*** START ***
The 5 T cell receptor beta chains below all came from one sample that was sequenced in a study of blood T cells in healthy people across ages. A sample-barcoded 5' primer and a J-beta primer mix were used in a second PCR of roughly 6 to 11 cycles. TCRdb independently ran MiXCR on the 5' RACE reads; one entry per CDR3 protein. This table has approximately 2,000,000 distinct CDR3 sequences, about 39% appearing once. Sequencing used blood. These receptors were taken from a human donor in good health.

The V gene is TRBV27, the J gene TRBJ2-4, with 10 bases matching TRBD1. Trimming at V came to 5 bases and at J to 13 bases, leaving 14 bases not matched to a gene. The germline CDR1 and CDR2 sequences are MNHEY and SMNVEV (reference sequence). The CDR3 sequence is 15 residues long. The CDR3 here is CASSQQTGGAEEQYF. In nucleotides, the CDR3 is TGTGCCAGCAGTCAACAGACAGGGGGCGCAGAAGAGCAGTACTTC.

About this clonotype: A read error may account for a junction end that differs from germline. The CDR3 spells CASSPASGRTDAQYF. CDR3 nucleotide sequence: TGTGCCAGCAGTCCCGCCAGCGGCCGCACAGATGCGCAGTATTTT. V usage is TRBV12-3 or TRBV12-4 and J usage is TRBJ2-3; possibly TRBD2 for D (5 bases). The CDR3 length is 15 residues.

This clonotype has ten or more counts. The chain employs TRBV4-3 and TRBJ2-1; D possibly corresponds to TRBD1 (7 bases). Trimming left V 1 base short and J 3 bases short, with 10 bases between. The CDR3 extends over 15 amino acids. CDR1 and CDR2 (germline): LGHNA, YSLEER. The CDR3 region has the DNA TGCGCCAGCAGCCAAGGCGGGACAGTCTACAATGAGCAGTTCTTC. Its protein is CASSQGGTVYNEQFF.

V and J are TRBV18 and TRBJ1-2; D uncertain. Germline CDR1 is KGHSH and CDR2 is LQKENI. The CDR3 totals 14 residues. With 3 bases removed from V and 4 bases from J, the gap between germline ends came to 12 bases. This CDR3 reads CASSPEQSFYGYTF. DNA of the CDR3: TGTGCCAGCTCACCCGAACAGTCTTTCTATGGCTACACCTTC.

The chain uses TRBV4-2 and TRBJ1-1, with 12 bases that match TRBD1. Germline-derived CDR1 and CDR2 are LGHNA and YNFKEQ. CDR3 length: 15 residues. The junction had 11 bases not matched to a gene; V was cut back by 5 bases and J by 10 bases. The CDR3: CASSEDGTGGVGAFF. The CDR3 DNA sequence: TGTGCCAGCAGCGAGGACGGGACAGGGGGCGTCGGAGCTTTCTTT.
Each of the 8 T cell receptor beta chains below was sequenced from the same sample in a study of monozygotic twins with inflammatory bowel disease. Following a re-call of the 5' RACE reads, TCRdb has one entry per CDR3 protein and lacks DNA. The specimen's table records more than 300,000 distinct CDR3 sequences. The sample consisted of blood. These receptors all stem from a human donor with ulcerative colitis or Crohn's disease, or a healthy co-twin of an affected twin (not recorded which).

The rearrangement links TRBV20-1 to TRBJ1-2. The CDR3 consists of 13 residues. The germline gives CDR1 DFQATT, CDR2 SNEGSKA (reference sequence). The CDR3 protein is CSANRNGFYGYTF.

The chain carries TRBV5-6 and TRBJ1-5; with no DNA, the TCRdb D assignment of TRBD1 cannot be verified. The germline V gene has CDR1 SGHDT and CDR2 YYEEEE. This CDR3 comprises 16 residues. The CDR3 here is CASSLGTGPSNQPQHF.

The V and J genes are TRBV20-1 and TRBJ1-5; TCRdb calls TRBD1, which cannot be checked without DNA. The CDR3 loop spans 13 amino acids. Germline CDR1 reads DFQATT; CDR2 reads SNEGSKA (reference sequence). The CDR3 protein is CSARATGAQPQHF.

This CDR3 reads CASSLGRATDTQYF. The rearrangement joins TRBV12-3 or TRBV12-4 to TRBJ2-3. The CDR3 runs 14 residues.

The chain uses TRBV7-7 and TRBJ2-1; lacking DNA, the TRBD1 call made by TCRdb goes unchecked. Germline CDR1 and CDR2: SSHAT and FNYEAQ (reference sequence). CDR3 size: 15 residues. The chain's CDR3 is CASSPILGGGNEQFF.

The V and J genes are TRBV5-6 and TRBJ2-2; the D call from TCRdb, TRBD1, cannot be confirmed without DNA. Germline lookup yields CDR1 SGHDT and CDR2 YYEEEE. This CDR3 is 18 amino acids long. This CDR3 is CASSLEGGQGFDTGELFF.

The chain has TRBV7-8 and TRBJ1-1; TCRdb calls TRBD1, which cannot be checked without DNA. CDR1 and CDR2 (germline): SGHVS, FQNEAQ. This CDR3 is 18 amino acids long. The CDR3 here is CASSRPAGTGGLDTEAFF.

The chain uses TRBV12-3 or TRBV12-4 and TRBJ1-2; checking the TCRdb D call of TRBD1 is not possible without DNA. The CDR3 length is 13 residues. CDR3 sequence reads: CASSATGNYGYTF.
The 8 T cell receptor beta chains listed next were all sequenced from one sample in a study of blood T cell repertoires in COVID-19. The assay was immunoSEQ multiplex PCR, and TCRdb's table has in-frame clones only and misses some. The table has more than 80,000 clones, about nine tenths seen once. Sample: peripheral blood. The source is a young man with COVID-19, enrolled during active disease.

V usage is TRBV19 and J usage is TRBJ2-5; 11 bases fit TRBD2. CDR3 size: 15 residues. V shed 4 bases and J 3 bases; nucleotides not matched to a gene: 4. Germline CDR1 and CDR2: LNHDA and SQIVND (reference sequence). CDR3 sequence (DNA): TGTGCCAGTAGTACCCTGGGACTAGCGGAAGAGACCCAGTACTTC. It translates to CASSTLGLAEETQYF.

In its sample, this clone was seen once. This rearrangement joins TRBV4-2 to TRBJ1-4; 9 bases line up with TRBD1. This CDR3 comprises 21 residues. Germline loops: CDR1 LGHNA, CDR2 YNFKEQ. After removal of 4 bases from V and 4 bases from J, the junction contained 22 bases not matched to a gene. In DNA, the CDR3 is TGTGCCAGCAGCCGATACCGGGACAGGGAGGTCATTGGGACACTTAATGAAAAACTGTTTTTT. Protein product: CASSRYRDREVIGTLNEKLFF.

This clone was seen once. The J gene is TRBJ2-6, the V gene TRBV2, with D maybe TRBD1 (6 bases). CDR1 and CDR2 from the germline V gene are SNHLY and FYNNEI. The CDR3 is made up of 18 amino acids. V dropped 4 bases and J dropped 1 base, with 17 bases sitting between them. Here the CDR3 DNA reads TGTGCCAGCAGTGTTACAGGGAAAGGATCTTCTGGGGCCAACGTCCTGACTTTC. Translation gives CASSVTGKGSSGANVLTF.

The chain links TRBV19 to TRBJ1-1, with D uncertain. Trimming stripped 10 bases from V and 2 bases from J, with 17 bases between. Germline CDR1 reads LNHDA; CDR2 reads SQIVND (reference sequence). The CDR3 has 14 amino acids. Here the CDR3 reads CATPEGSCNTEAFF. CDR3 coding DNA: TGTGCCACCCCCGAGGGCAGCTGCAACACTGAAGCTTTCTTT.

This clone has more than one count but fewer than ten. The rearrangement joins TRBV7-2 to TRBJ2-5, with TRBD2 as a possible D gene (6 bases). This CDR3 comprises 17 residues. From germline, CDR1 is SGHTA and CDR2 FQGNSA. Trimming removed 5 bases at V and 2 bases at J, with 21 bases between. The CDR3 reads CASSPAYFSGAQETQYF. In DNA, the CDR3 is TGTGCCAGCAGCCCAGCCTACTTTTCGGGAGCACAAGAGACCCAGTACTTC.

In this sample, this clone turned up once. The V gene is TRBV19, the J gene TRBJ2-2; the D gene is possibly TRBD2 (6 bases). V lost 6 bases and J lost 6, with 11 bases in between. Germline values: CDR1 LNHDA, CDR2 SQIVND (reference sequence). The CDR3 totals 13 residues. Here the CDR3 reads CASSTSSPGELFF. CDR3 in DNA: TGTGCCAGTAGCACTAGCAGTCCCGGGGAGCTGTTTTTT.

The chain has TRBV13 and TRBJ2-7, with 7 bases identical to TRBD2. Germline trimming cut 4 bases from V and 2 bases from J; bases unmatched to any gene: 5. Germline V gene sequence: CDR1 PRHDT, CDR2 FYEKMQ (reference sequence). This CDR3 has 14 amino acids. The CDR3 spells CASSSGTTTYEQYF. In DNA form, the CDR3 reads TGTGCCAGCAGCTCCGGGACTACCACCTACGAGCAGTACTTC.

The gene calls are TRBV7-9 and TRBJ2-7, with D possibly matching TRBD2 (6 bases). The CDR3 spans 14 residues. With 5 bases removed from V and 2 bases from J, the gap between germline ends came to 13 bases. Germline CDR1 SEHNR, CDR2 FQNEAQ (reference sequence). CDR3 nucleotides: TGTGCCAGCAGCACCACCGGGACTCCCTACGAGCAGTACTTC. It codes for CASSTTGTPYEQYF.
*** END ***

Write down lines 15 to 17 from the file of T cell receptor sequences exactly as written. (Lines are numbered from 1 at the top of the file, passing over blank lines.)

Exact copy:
The chain uses TRBV12-3 or TRBV12-4 and TRBJ1-2; checking the TCRdb D call of TRBD1 is not possible without DNA. The CDR3 length is 13 residues. CDR3 sequence reads: CASSATGNYGYTF.
The 8 T cell receptor beta chains listed next were all sequenced from one sample in a study of blood T cell repertoires in COVID-19. The assay was immunoSEQ multiplex PCR, and TCRdb's table has in-frame clones only and misses some. The table has more than 80,000 clones, about nine tenths seen once. Sample: peripheral blood. The source is a young man with COVID-19, enrolled during active disease.

V usage is TRBV19 and J usage is TRBJ2-5; 11 bases fit TRBD2. CDR3 size: 15 residues. V shed 4 bases and J 3 bases; nucleotides not matched to a gene: 4. Germline CDR1 and CDR2: LNHDA and SQIVND (reference sequence). CDR3 sequence (DNA): TGTGCCAGTAGTACCCTGGGACTAGCGGAAGAGACCCAGTACTTC. It translates to CASSTLGLAEETQYF.